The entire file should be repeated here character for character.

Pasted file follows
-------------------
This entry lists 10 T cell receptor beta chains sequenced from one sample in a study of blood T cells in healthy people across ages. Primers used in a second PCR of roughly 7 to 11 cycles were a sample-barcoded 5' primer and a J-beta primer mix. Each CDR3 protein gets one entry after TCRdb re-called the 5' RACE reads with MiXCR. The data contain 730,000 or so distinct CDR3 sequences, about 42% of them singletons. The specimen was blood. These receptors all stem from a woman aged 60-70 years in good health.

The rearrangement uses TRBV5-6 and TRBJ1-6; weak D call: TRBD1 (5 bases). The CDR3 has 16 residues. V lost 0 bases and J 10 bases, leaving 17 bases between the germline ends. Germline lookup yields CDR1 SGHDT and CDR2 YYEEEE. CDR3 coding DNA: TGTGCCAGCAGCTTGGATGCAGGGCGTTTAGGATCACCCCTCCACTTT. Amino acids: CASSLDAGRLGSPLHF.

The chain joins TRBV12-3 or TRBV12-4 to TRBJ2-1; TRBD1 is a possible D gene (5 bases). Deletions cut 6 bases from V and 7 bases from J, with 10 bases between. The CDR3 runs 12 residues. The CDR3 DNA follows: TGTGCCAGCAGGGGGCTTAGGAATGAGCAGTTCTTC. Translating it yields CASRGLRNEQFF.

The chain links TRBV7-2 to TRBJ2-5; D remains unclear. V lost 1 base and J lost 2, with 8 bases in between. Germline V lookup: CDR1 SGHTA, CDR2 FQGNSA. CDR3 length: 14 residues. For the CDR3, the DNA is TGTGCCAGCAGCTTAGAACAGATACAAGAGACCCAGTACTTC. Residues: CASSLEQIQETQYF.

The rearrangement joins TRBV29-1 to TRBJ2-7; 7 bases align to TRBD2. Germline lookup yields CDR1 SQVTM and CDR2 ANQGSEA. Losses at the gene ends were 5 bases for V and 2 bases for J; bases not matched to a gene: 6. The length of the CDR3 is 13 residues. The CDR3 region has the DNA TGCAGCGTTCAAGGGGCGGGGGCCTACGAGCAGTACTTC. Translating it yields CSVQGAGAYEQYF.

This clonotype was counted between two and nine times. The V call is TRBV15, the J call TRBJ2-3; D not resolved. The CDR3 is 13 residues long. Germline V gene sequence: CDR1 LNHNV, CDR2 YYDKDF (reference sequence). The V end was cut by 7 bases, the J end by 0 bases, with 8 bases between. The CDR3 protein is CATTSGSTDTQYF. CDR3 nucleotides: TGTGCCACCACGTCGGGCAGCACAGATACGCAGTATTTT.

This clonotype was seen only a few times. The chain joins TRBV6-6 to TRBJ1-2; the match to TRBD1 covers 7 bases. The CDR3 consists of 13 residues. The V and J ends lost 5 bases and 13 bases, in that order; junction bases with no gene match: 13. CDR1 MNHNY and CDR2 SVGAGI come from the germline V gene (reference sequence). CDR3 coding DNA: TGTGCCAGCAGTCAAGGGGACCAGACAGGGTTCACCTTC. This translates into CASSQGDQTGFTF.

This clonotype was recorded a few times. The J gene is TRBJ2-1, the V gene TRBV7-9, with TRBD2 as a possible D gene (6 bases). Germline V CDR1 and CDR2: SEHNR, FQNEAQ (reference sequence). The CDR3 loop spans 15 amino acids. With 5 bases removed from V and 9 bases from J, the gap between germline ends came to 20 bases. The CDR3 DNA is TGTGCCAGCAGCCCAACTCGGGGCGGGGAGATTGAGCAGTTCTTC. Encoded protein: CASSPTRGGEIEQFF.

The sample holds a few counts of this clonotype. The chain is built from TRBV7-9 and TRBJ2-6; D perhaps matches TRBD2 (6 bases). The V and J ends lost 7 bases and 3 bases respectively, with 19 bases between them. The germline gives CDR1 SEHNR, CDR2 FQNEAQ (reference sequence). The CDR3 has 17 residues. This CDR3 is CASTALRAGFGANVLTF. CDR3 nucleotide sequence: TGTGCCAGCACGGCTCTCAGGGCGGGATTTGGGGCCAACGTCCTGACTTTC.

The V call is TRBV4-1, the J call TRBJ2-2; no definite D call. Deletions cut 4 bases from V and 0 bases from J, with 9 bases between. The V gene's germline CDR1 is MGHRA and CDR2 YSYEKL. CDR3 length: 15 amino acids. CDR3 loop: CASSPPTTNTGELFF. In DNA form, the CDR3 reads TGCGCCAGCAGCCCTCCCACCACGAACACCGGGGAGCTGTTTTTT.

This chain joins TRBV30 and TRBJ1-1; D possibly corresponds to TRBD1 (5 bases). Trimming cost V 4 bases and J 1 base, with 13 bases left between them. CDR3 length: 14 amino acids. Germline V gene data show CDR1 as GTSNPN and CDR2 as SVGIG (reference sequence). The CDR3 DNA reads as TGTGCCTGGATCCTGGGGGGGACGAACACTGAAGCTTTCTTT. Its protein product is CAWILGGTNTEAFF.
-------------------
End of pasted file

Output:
This entry lists 10 T cell receptor beta chains sequenced from one sample in a study of blood T cells in healthy people across ages. Primers used in a second PCR of roughly 7 to 11 cycles were a sample-barcoded 5' primer and a J-beta primer mix. Each CDR3 protein gets one entry after TCRdb re-called the 5' RACE reads with MiXCR. The data contain 730,000 or so distinct CDR3 sequences, about 42% of them singletons. The specimen was blood. These receptors all stem from a woman aged 60-70 years in good health.

The rearrangement uses TRBV5-6 and TRBJ1-6; weak D call: TRBD1 (5 bases). The CDR3 has 16 residues. V lost 0 bases and J 10 bases, leaving 17 bases between the germline ends. Germline lookup yields CDR1 SGHDT and CDR2 YYEEEE. CDR3 coding DNA: TGTGCCAGCAGCTTGGATGCAGGGCGTTTAGGATCACCCCTCCACTTT. Amino acids: CASSLDAGRLGSPLHF.

The chain joins TRBV12-3 or TRBV12-4 to TRBJ2-1; TRBD1 is a possible D gene (5 bases). Deletions cut 6 bases from V and 7 bases from J, with 10 bases between. The CDR3 runs 12 residues. The CDR3 DNA follows: TGTGCCAGCAGGGGGCTTAGGAATGAGCAGTTCTTC. Translating it yields CASRGLRNEQFF.

The chain links TRBV7-2 to TRBJ2-5; D remains unclear. V lost 1 base and J lost 2, with 8 bases in between. Germline V lookup: CDR1 SGHTA, CDR2 FQGNSA. CDR3 length: 14 residues. For the CDR3, the DNA is TGTGCCAGCAGCTTAGAACAGATACAAGAGACCCAGTACTTC. Residues: CASSLEQIQETQYF.

The rearrangement joins TRBV29-1 to TRBJ2-7; 7 bases align to TRBD2. Germline lookup yields CDR1 SQVTM and CDR2 ANQGSEA. Losses at the gene ends were 5 bases for V and 2 bases for J; bases not matched to a gene: 6. The length of the CDR3 is 13 residues. The CDR3 region has the DNA TGCAGCGTTCAAGGGGCGGGGGCCTACGAGCAGTACTTC. Translating it yields CSVQGAGAYEQYF.

This clonotype was counted between two and nine times. The V call is TRBV15, the J call TRBJ2-3; D not resolved. The CDR3 is 13 residues long. Germline V gene sequence: CDR1 LNHNV, CDR2 YYDKDF (reference sequence). The V end was cut by 7 bases, the J end by 0 bases, with 8 bases between. The CDR3 protein is CATTSGSTDTQYF. CDR3 nucleotides: TGTGCCACCACGTCGGGCAGCACAGATACGCAGTATTTT.

This clonotype was seen only a few times. The chain joins TRBV6-6 to TRBJ1-2; the match to TRBD1 covers 7 bases. The CDR3 consists of 13 residues. The V and J ends lost 5 bases and 13 bases, in that order; junction bases with no gene match: 13. CDR1 MNHNY and CDR2 SVGAGI come from the germline V gene (reference sequence). CDR3 coding DNA: TGTGCCAGCAGTCAAGGGGACCAGACAGGGTTCACCTTC. This translates into CASSQGDQTGFTF.

This clonotype was recorded a few times. The J gene is TRBJ2-1, the V gene TRBV7-9, with TRBD2 as a possible D gene (6 bases). Germline V CDR1 and CDR2: SEHNR, FQNEAQ (reference sequence). The CDR3 loop spans 15 amino acids. With 5 bases removed from V and 9 bases from J, the gap between germline ends came to 20 bases. The CDR3 DNA is TGTGCCAGCAGCCCAACTCGGGGCGGGGAGATTGAGCAGTTCTTC. Encoded protein: CASSPTRGGEIEQFF.

The sample holds a few counts of this clonotype. The chain is built from TRBV7-9 and TRBJ2-6; D perhaps matches TRBD2 (6 bases). The V and J ends lost 7 bases and 3 bases respectively, with 19 bases between them. The germline gives CDR1 SEHNR, CDR2 FQNEAQ (reference sequence). The CDR3 has 17 residues. This CDR3 is CASTALRAGFGANVLTF. CDR3 nucleotide sequence: TGTGCCAGCACGGCTCTCAGGGCGGGATTTGGGGCCAACGTCCTGACTTTC.

The V call is TRBV4-1, the J call TRBJ2-2; no definite D call. Deletions cut 4 bases from V and 0 bases from J, with 9 bases between. The V gene's germline CDR1 is MGHRA and CDR2 YSYEKL. CDR3 length: 15 amino acids. CDR3 loop: CASSPPTTNTGELFF. In DNA form, the CDR3 reads TGCGCCAGCAGCCCTCCCACCACGAACACCGGGGAGCTGTTTTTT.

This chain joins TRBV30 and TRBJ1-1; D possibly corresponds to TRBD1 (5 bases). Trimming cost V 4 bases and J 1 base, with 13 bases left between them. CDR3 length: 14 amino acids. Germline V gene data show CDR1 as GTSNPN and CDR2 as SVGIG (reference sequence). The CDR3 DNA reads as TGTGCCTGGATCCTGGGGGGGACGAACACTGAAGCTTTCTTT. Its protein product is CAWILGGTNTEAFF.